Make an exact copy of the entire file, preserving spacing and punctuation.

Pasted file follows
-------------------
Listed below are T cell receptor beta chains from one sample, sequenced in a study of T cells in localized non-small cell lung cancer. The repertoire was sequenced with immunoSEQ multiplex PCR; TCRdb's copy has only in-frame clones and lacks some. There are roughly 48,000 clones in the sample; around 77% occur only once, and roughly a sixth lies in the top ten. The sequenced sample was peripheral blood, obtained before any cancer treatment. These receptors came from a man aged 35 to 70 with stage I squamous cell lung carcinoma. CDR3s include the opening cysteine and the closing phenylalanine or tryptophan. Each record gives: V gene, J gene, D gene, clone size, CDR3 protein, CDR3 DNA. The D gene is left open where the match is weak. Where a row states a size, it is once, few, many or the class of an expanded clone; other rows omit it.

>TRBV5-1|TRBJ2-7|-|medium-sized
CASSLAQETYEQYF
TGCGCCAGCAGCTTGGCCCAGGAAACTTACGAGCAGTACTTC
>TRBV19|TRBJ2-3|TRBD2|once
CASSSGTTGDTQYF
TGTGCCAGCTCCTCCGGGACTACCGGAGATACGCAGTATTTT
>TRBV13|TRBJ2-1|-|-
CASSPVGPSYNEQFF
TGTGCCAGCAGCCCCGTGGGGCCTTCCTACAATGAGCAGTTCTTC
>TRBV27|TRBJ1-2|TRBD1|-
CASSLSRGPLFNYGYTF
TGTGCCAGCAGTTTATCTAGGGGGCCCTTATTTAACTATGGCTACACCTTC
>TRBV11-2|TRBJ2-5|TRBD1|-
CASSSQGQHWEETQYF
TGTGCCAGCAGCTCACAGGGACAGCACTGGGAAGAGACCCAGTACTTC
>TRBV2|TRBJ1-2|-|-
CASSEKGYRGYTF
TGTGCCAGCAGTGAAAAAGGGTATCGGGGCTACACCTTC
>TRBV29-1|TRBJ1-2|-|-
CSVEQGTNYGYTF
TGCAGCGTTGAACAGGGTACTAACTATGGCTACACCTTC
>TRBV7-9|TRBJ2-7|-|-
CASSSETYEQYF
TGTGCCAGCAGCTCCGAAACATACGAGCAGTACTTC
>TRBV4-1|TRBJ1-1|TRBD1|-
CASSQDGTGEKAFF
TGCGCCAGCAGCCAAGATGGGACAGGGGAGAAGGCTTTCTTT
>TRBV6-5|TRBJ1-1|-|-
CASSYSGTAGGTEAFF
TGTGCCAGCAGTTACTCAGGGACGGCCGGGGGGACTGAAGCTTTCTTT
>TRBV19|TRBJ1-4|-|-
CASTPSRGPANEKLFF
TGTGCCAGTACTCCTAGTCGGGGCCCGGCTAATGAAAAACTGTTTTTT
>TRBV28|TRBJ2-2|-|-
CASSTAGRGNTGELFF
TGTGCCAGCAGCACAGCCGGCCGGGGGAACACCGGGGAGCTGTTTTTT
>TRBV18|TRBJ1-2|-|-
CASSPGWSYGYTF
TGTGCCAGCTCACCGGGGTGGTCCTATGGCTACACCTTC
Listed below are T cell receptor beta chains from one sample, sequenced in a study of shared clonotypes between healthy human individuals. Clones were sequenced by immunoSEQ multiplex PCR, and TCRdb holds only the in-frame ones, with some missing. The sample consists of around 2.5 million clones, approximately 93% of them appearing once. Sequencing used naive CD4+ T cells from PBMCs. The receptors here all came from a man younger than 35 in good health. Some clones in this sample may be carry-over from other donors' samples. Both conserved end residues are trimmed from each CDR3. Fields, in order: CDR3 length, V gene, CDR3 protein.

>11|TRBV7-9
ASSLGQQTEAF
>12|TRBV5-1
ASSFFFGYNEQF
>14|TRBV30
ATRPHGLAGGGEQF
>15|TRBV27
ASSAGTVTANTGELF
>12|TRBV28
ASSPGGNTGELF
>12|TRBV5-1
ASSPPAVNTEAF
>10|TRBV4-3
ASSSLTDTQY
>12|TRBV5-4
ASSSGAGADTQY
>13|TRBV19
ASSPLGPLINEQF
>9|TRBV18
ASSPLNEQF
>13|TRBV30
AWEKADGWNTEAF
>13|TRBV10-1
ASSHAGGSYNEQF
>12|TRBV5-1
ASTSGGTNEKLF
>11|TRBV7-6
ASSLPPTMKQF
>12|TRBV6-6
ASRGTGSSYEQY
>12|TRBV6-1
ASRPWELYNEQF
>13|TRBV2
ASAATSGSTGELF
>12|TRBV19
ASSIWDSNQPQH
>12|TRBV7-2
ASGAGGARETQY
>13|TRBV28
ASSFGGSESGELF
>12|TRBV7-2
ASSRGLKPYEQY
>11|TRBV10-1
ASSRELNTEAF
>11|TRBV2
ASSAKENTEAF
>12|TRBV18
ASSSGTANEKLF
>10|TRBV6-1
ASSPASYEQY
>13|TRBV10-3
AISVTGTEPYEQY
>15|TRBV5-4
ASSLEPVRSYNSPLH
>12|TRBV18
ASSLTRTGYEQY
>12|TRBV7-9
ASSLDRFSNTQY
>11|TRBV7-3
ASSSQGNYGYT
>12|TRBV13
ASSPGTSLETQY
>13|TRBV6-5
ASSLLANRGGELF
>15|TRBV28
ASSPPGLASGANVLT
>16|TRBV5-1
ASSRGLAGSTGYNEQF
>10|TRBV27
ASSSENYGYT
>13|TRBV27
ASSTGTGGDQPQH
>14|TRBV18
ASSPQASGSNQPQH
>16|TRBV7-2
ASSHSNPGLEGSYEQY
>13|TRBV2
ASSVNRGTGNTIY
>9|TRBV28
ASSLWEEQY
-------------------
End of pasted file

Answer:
Listed below are T cell receptor beta chains from one sample, sequenced in a study of T cells in localized non-small cell lung cancer. The repertoire was sequenced with immunoSEQ multiplex PCR; TCRdb's copy has only in-frame clones and lacks some. There are roughly 48,000 clones in the sample; around 77% occur only once, and roughly a sixth lies in the top ten. The sequenced sample was peripheral blood, obtained before any cancer treatment. These receptors came from a man aged 35 to 70 with stage I squamous cell lung carcinoma. CDR3s include the opening cysteine and the closing phenylalanine or tryptophan. Each record gives: V gene, J gene, D gene, clone size, CDR3 protein, CDR3 DNA. The D gene is left open where the match is weak. Where a row states a size, it is once, few, many or the class of an expanded clone; other rows omit it.

>TRBV5-1|TRBJ2-7|-|medium-sized
CASSLAQETYEQYF
TGCGCCAGCAGCTTGGCCCAGGAAACTTACGAGCAGTACTTC
>TRBV19|TRBJ2-3|TRBD2|once
CASSSGTTGDTQYF
TGTGCCAGCTCCTCCGGGACTACCGGAGATACGCAGTATTTT
>TRBV13|TRBJ2-1|-|-
CASSPVGPSYNEQFF
TGTGCCAGCAGCCCCGTGGGGCCTTCCTACAATGAGCAGTTCTTC
>TRBV27|TRBJ1-2|TRBD1|-
CASSLSRGPLFNYGYTF
TGTGCCAGCAGTTTATCTAGGGGGCCCTTATTTAACTATGGCTACACCTTC
>TRBV11-2|TRBJ2-5|TRBD1|-
CASSSQGQHWEETQYF
TGTGCCAGCAGCTCACAGGGACAGCACTGGGAAGAGACCCAGTACTTC
>TRBV2|TRBJ1-2|-|-
CASSEKGYRGYTF
TGTGCCAGCAGTGAAAAAGGGTATCGGGGCTACACCTTC
>TRBV29-1|TRBJ1-2|-|-
CSVEQGTNYGYTF
TGCAGCGTTGAACAGGGTACTAACTATGGCTACACCTTC
>TRBV7-9|TRBJ2-7|-|-
CASSSETYEQYF
TGTGCCAGCAGCTCCGAAACATACGAGCAGTACTTC
>TRBV4-1|TRBJ1-1|TRBD1|-
CASSQDGTGEKAFF
TGCGCCAGCAGCCAAGATGGGACAGGGGAGAAGGCTTTCTTT
>TRBV6-5|TRBJ1-1|-|-
CASSYSGTAGGTEAFF
TGTGCCAGCAGTTACTCAGGGACGGCCGGGGGGACTGAAGCTTTCTTT
>TRBV19|TRBJ1-4|-|-
CASTPSRGPANEKLFF
TGTGCCAGTACTCCTAGTCGGGGCCCGGCTAATGAAAAACTGTTTTTT
>TRBV28|TRBJ2-2|-|-
CASSTAGRGNTGELFF
TGTGCCAGCAGCACAGCCGGCCGGGGGAACACCGGGGAGCTGTTTTTT
>TRBV18|TRBJ1-2|-|-
CASSPGWSYGYTF
TGTGCCAGCTCACCGGGGTGGTCCTATGGCTACACCTTC
Listed below are T cell receptor beta chains from one sample, sequenced in a study of shared clonotypes between healthy human individuals. Clones were sequenced by immunoSEQ multiplex PCR, and TCRdb holds only the in-frame ones, with some missing. The sample consists of around 2.5 million clones, approximately 93% of them appearing once. Sequencing used naive CD4+ T cells from PBMCs. The receptors here all came from a man younger than 35 in good health. Some clones in this sample may be carry-over from other donors' samples. Both conserved end residues are trimmed from each CDR3. Fields, in order: CDR3 length, V gene, CDR3 protein.

>11|TRBV7-9
ASSLGQQTEAF
>12|TRBV5-1
ASSFFFGYNEQF
>14|TRBV30
ATRPHGLAGGGEQF
>15|TRBV27
ASSAGTVTANTGELF
>12|TRBV28
ASSPGGNTGELF
>12|TRBV5-1
ASSPPAVNTEAF
>10|TRBV4-3
ASSSLTDTQY
>12|TRBV5-4
ASSSGAGADTQY
>13|TRBV19
ASSPLGPLINEQF
>9|TRBV18
ASSPLNEQF
>13|TRBV30
AWEKADGWNTEAF
>13|TRBV10-1
ASSHAGGSYNEQF
>12|TRBV5-1
ASTSGGTNEKLF
>11|TRBV7-6
ASSLPPTMKQF
>12|TRBV6-6
ASRGTGSSYEQY
>12|TRBV6-1
ASRPWELYNEQF
>13|TRBV2
ASAATSGSTGELF
>12|TRBV19
ASSIWDSNQPQH
>12|TRBV7-2
ASGAGGARETQY
>13|TRBV28
ASSFGGSESGELF
>12|TRBV7-2
ASSRGLKPYEQY
>11|TRBV10-1
ASSRELNTEAF
>11|TRBV2
ASSAKENTEAF
>12|TRBV18
ASSSGTANEKLF
>10|TRBV6-1
ASSPASYEQY
>13|TRBV10-3
AISVTGTEPYEQY
>15|TRBV5-4
ASSLEPVRSYNSPLH
>12|TRBV18
ASSLTRTGYEQY
>12|TRBV7-9
ASSLDRFSNTQY
>11|TRBV7-3
ASSSQGNYGYT
>12|TRBV13
ASSPGTSLETQY
>13|TRBV6-5
ASSLLANRGGELF
>15|TRBV28
ASSPPGLASGANVLT
>16|TRBV5-1
ASSRGLAGSTGYNEQF
>10|TRBV27
ASSSENYGYT
>13|TRBV27
ASSTGTGGDQPQH
>14|TRBV18
ASSPQASGSNQPQH
>16|TRBV7-2
ASSHSNPGLEGSYEQY
>13|TRBV2
ASSVNRGTGNTIY
>9|TRBV28
ASSLWEEQY